Written By Jake Corboy
Measuring the specific gravity of your glaze is very important. It allows you to mix different batches of the same glaze consistently. It helps you decide if you should add more water to a glaze to thin it down, or deflocculate it with a dispersal instead. It also helps when water has evaporated out of a glaze that has been sitting around for awhile. This way, you're able to bring it back to its original consistency. Basically, measuring specific gravity is telling you how much water is in your glaze.
There are several ways to measure the Specific Gravity of a glaze. I prefer using a 50ml plastic plunger syringe, because it is fairly quick, accurate and easy to measure with and clean.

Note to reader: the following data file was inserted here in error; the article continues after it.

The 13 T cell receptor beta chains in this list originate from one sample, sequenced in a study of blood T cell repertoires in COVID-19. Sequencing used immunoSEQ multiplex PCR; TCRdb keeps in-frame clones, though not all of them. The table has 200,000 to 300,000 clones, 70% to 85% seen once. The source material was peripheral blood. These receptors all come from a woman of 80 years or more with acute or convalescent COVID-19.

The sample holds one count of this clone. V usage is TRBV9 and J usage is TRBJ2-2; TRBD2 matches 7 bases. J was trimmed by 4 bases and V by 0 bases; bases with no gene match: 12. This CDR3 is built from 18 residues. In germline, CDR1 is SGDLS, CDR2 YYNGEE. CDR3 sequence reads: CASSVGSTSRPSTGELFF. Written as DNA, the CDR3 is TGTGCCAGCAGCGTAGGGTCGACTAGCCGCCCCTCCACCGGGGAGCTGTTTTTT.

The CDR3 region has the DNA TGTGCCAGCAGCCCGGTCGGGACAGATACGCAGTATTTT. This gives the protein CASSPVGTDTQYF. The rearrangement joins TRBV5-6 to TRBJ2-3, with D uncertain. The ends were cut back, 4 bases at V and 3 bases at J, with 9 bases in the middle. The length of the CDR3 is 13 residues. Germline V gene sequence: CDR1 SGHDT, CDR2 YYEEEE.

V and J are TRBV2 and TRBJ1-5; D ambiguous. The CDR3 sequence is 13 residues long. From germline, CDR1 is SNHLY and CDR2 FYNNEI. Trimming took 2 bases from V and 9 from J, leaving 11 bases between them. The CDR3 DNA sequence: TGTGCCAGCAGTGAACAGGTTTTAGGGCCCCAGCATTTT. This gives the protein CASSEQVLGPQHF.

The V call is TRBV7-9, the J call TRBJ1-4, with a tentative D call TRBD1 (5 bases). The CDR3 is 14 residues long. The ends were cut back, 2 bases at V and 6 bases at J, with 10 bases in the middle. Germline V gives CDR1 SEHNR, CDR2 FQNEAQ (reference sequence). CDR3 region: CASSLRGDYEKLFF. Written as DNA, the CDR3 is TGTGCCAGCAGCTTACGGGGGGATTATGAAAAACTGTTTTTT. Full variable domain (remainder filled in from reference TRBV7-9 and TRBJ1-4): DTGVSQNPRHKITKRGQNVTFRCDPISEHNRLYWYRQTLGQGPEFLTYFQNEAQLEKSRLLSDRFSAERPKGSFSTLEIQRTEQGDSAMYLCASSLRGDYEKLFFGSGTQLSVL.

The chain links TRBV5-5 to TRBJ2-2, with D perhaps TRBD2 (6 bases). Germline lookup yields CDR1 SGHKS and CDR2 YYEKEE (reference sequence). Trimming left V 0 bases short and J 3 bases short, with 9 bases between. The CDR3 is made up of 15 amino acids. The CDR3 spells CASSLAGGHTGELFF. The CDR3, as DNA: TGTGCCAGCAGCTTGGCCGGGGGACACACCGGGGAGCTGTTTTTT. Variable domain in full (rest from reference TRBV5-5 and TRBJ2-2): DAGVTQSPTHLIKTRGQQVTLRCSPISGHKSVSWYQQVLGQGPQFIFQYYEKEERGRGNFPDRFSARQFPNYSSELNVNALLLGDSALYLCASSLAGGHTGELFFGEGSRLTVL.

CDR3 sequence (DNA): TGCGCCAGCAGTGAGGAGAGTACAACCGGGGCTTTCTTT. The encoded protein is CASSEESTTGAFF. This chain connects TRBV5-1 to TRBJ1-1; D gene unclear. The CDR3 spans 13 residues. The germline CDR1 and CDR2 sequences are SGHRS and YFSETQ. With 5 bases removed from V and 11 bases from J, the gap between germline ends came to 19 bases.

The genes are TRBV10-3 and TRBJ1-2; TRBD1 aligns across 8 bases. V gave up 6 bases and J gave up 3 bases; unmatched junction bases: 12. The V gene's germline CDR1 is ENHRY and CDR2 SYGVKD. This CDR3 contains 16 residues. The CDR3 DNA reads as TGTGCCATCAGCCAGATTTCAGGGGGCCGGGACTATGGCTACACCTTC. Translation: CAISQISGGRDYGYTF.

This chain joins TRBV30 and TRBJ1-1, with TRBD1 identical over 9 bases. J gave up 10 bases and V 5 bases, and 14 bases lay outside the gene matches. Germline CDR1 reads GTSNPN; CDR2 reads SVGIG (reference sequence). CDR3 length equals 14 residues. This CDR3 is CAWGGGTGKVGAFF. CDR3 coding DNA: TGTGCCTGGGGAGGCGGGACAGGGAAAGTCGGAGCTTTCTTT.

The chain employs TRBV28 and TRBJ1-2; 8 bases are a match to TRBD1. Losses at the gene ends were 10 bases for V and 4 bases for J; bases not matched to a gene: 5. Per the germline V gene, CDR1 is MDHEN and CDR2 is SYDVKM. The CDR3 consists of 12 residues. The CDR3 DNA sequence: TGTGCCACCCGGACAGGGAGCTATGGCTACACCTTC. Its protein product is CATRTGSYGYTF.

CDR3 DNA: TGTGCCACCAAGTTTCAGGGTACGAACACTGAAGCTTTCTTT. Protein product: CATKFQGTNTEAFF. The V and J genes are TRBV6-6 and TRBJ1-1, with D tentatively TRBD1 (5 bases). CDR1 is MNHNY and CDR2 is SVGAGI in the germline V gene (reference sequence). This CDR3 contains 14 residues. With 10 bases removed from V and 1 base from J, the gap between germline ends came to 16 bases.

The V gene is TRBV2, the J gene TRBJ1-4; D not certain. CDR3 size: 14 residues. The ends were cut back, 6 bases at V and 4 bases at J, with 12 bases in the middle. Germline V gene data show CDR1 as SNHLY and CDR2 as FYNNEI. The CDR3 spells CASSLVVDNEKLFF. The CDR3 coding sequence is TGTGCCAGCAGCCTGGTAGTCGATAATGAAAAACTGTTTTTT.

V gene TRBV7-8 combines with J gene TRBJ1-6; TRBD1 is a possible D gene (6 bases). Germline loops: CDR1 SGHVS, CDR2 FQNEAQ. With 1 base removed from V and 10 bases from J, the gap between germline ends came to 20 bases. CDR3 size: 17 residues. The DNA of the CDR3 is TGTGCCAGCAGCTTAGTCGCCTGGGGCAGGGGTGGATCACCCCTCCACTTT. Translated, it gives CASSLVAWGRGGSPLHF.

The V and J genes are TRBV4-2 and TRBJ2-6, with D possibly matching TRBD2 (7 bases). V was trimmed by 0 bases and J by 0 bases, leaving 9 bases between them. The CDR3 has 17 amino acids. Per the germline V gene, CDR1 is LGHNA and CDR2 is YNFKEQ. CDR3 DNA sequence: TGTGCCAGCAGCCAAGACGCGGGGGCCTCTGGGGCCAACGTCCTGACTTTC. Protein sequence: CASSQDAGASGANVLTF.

Here is how to go about measuring the specific gravity of a glaze with a 50ml plastic syringe:
1) Weigh the plastic syringe and write it down. The syringe should be clean and completely dry when doing this.
2) Mix the glaze to be tested thoroughly. Then suck up the glaze to the 50ml line (make sure there are no big air bubbles in the syringe). Clean the glaze off the outside of the syringe with a sponge. Then weigh the glaze filled syringe.
3) Specific Gravity = (weight of 50ml glaze) minus (weight of the syringe) times 2, then divide by 100.
So, the glaze in the picture weighs 112g. Subtracting the 35g weight of my syringe gives me 77g. 77g times 2 = 154. Then divide by 100 (or just move the decimal to the left 2 spaces) and that gives us 1.54, which is the specific gravity of this glaze.
In general, a dipping glaze should have a specific gravity of 1.40 - 1.70. Each glaze is different and each person will have different preferences as to how thick they like the glaze. So, testing and adjusting the glaze according to your preferences is necessary.
Here are a couple links for more info on measuring specific gravity of a glaze.